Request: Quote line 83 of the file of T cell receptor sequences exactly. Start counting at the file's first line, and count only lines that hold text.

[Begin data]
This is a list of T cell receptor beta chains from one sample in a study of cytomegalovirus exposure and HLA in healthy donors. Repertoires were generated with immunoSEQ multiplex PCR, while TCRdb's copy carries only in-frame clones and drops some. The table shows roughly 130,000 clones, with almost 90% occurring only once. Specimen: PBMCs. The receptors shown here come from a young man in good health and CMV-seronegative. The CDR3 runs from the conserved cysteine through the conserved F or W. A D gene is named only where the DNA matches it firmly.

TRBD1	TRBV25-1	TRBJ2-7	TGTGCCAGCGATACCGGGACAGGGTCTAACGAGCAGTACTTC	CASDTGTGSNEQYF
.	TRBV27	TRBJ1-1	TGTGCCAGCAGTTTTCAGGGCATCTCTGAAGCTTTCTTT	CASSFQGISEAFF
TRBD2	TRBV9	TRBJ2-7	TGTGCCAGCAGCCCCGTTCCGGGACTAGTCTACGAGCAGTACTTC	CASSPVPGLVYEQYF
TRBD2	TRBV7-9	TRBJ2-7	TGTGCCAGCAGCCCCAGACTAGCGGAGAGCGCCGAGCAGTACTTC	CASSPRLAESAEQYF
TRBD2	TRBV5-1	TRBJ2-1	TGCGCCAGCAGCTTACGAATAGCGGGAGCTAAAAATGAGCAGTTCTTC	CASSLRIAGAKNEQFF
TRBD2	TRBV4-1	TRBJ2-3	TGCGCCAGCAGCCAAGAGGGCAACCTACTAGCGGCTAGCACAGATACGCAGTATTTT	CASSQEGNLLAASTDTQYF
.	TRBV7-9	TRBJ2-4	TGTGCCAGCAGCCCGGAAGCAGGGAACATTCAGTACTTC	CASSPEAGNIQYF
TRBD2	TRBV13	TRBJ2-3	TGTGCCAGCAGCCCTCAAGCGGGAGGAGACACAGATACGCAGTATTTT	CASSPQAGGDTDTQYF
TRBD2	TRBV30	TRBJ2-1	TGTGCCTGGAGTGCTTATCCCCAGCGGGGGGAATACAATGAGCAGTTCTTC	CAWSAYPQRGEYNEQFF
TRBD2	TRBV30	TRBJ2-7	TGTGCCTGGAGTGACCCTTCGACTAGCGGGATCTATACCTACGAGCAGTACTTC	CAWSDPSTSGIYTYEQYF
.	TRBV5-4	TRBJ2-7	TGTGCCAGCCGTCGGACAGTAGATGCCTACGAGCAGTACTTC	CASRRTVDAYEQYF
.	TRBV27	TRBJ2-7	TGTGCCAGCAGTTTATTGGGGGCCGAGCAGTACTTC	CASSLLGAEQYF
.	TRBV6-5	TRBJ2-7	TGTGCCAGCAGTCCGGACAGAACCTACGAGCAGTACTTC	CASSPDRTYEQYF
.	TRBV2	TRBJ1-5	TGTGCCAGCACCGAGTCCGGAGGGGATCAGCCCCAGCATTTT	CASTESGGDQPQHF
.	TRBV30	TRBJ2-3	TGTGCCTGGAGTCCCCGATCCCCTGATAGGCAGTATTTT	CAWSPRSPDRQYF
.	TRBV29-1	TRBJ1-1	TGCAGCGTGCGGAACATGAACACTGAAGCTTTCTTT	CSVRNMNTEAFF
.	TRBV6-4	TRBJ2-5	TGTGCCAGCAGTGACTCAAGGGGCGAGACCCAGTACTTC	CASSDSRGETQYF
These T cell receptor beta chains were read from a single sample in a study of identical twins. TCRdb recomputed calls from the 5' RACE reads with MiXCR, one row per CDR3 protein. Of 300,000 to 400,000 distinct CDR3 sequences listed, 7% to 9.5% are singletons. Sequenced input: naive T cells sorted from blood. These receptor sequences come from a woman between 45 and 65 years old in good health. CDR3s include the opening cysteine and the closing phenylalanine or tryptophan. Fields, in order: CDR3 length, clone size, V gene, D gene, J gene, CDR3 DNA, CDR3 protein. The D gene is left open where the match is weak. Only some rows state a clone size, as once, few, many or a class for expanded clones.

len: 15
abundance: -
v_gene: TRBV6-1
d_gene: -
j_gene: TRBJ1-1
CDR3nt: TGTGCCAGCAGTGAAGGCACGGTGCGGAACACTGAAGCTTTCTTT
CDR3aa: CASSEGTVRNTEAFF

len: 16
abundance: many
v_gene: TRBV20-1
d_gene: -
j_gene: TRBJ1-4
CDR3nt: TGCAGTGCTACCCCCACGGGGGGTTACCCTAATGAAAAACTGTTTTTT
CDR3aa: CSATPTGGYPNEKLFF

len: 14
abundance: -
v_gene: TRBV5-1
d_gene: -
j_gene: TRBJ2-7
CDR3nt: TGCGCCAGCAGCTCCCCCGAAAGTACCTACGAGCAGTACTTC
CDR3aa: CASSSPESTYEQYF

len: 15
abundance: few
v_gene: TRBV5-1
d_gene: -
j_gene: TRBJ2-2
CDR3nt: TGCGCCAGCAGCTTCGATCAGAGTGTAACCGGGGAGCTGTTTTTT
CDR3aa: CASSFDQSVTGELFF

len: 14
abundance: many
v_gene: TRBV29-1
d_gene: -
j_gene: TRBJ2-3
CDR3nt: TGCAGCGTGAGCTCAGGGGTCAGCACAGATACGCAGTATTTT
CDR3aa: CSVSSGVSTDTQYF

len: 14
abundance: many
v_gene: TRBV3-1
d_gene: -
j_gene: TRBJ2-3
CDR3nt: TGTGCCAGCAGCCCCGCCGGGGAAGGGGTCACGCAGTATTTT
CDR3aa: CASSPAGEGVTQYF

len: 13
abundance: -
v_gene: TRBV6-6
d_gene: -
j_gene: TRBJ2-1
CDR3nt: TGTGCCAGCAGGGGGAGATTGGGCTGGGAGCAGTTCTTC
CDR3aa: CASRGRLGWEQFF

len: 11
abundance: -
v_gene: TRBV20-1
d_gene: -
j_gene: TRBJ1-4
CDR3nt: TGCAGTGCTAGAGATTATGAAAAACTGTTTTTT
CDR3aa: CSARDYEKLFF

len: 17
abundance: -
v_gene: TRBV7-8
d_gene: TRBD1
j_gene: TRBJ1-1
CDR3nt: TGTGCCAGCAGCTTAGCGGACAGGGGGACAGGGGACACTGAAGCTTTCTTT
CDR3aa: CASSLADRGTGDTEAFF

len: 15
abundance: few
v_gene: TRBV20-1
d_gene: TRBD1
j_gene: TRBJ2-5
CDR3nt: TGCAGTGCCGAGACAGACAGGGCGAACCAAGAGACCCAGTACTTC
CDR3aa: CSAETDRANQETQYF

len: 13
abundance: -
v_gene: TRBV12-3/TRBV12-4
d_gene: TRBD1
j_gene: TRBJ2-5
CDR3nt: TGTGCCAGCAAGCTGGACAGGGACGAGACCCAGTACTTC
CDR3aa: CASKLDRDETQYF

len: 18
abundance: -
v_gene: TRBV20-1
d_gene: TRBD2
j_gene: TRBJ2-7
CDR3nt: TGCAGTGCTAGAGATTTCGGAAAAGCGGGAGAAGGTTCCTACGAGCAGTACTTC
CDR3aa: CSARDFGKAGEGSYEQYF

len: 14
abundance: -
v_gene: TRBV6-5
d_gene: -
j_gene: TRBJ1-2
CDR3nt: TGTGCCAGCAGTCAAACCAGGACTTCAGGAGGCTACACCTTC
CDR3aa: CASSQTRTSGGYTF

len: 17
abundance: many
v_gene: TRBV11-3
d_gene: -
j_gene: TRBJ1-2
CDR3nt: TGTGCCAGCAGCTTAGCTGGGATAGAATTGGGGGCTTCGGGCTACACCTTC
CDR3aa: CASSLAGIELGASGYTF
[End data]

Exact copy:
len: 15